22 Jul 2015

The Last Leaves Falling by Sarah Benwell

Release Date: 29th January 2015
Publisher: Simon & Schuster
Page Count: 368
Format: Hardcover | Purchased

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Synopsis (from GR): And these are they. My final moments. They say a warrior must always be mindful of death, but I never imagined that it would find me like this...

Japanese teenager, Sora, is diagnosed with ALS (Lou Gehrig's disease). Lonely and isolated, Sora turns to the ancient wisdom of the samurai for guidance and comfort. But he also finds hope in the present; through the internet he finds friends that see him, not just his illness. This is a story of friendship and acceptance, and testing strength in an uncertain future.

My thoughts: It is with a heavy heart that I rate The Last Leaves Falling two stars. I really thought I'd love it, and was really surprised when I didn't. I wanted to, and it had everything there! But this book and I, we didn't click. I wasn't emotionally invested in this book, and it left me wanting more. 

Looking through the reviews and ratings on GoodReads, my opinion is definitely in the minority. There are so many reviews talking about what an emotional, affecting read this book was and I can't help but think did we even read the same book? I just felt so oddly detached from this book - I couldn't connect with Sora, the book was set in Japan but it didn't feel like it, the prose felt weirdly stilted in places.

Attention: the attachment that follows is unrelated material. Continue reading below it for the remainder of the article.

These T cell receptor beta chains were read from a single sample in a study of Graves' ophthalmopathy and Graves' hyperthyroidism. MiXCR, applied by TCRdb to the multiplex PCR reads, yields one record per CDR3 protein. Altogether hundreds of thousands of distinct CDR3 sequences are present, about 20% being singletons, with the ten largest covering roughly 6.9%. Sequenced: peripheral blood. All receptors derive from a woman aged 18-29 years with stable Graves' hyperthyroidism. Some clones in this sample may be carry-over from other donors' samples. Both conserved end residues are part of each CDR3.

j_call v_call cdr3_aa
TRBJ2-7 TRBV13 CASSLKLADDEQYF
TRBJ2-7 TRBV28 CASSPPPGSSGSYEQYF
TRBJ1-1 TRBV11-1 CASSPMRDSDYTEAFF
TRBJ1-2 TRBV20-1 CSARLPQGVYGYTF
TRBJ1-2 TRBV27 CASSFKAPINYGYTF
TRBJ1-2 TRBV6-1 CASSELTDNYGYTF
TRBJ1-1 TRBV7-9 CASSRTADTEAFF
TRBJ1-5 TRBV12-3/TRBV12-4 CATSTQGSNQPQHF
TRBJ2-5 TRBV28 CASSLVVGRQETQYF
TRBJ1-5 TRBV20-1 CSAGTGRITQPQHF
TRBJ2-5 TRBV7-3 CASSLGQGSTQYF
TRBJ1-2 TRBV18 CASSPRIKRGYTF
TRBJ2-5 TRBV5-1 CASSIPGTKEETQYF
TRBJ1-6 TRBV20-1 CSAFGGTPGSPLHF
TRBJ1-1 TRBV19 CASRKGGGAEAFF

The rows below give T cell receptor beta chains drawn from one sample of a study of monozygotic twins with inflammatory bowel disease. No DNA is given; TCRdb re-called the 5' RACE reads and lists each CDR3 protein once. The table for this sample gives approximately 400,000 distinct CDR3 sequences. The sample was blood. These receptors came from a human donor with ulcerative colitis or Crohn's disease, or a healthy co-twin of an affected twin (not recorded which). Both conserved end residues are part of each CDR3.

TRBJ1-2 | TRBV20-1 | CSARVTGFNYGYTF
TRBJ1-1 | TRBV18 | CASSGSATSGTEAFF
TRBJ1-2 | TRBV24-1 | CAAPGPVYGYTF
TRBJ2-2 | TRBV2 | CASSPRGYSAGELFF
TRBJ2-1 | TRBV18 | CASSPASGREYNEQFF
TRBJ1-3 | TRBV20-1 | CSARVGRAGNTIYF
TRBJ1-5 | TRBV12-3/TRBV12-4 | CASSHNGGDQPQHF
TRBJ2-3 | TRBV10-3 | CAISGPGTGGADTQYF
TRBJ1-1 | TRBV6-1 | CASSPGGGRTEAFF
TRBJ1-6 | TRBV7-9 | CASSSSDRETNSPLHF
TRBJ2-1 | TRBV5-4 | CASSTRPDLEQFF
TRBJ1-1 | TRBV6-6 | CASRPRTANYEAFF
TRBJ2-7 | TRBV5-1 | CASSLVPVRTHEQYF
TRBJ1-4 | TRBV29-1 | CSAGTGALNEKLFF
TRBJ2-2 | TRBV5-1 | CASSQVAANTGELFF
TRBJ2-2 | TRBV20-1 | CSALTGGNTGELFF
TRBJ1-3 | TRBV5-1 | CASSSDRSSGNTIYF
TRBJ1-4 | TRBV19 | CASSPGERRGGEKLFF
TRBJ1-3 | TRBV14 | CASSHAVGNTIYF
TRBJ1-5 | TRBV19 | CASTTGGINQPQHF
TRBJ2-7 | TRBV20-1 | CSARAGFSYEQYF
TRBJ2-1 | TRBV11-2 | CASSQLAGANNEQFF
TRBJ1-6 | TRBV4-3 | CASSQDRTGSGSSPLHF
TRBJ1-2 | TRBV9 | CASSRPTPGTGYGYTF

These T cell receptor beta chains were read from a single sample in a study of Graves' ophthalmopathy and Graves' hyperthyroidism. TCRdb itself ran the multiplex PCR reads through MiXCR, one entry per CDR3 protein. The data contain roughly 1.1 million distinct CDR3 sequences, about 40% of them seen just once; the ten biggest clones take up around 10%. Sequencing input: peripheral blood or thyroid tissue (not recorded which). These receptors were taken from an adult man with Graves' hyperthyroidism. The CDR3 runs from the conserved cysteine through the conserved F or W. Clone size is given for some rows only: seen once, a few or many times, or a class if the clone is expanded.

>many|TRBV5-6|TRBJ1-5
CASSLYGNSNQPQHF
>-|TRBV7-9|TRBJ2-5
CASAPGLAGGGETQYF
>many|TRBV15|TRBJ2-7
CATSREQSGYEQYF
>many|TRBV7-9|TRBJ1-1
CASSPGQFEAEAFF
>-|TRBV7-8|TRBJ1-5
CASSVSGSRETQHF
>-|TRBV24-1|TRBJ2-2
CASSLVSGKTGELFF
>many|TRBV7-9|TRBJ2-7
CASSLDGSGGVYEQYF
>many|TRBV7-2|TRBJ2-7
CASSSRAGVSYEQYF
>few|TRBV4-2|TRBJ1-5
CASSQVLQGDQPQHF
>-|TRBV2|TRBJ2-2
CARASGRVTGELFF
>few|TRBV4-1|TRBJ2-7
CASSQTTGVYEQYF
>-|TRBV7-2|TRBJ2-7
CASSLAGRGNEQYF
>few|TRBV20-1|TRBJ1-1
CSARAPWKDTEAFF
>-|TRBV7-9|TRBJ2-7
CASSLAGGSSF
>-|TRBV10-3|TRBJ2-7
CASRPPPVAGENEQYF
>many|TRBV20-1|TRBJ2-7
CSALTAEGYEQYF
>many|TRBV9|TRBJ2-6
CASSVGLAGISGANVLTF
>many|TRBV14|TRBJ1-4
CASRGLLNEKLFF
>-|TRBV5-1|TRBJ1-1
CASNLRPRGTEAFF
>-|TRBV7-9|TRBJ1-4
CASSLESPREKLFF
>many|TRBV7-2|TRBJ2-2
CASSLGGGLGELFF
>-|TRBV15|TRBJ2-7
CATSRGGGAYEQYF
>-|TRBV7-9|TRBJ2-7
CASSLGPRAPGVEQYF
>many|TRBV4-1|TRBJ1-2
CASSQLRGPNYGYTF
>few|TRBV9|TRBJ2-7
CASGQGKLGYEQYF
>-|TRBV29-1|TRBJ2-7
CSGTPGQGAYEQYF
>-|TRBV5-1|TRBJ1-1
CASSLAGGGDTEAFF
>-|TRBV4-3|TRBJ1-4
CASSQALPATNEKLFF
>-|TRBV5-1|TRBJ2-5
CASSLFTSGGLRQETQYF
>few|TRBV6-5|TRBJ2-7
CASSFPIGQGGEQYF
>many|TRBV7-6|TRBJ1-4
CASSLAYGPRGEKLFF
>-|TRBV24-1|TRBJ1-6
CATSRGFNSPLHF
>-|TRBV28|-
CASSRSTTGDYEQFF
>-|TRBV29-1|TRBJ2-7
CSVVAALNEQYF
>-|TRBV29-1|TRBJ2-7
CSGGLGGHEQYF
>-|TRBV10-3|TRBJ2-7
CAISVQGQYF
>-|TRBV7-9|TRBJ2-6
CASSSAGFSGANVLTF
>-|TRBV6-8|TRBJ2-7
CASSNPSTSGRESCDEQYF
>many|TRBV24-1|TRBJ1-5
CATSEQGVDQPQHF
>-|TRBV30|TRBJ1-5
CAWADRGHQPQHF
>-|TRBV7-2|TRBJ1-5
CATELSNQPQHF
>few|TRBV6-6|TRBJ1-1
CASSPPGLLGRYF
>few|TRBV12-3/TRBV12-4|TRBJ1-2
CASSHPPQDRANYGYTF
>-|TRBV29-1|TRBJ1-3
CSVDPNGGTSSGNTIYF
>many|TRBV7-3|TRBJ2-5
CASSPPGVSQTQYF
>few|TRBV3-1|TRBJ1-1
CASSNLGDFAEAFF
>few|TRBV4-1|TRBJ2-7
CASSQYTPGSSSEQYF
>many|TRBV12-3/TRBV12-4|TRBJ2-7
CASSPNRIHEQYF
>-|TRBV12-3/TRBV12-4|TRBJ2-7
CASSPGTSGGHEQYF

I think my main problem was that I just wasn't connecting with Sora. His situation was devastating and heart-breaking. Sora has been diagnosed with Amyotrophic Lateral Sclerosis (ALS), a.k.a Lou Gehrig's disease and the reason why people keep throwing buckets of ice water on themselves, and given two years to live. I was able to sympathise with him, but I never empathised with him. I was never able to get inside Sora's head and understand his actions or motivations. Despite the little time we spend with her, I found that I empathised with his mother more, although that may be because Sora spent a lot of time wondering what life would be like for her once he is dead. I also found myself more emotionally invested in Sora's friends, Kaito and Mai. It's unfortunate that The Last Leaves Falling is character-driven; perhaps if it were plot-driven I could've found more to love.

One thing that did irritate me were the chat conversations. I didn't find them all that engaging, and some involved characters that you didn't actually meet or have any relevance to the story whatsoever, and although they were used to introduce Kaito and Mai to Sora, I felt that they were rushed, forced and unrealistic. Also, while there were mentions of samurai, Japanese food and superstitions, it didn't really feel like it was set in Japan. If it weren't for the blurb mentioning that Sora is Japanese and the passing references to Japan, I would've guessed it was set in the US or UK.

For me, the highlight was the ending, which sounds awful when I put it like that. Benwell chose the perfect point to end the novel, and I found it to be the most emotionally affecting scene in the book. I'm glad that this book went out on a high. As I said before: my opinion appears to be in the minority. If you're on the fence about reading it, I'd suggest to look into a few reviews, but really this seems to be a book you need to read for yourself.


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